At the beginning of 2023, just 13% of electric vehicles on Auto Trader were sub-£20,000, by the end of the year this had grown to 25%. Not only that but the new prices of electric equivalents that are considerably more expensive than their combustion engine versions, is the opposite for many pre-owned versions. For example, the same Jaguar I-Pace that starts off 33% more expensive than an equivalent F-Pace when purchased new, is actually 7% cheaper for a 3-year old model.
Residual values for electric vehicles when compared to their combustion engine equivalents show that new cars are subject to quite considerably higher depreciation. Auto Trader data for December 2023 show that the average petrol car that cost £50,000 when new, would be expected to lose around £17,000 of its value after 3 years or 30,000 miles. The average electric car of the same price would be expected to lose almost half of its value after the same time period and mileage.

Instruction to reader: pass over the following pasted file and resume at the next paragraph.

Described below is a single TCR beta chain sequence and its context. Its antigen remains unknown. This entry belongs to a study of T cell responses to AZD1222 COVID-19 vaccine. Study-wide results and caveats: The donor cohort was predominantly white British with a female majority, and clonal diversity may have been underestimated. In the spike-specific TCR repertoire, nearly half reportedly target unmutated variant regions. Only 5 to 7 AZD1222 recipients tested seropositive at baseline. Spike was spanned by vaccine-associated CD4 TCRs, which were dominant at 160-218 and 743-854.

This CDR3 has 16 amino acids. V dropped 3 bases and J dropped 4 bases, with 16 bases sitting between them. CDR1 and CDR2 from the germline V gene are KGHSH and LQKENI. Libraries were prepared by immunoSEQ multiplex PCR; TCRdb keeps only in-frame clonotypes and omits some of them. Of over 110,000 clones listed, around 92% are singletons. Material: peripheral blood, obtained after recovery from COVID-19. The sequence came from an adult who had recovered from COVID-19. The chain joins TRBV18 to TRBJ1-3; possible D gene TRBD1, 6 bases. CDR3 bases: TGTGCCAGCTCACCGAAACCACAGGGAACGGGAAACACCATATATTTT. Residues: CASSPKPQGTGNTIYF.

With the number of electric cars being purchased increasing year on year, this means that the supply of used vehicles being on the market is only going to increase, lowering price even further in order to compete against a growing number of available vehicles.
With the ZEV Mandate requiring an increase in the proportion of new electric vehicle sales over the coming years, it will be a challenge for manufacturers and dealers to persuade buyers that a new vehicle is a better prospect than a used vehicle. Lower residual values for new electric cars also could mean higher finance payments for buyers affecting the desirability and affordability of such a purchase, all the more reason why using a broker will ensure you find the right package for you and your circumstances. Incentives and price competitiveness by retailers will be more crucial than ever in order to make a new vehicle a viable option for many consumers.
Work To Be Done?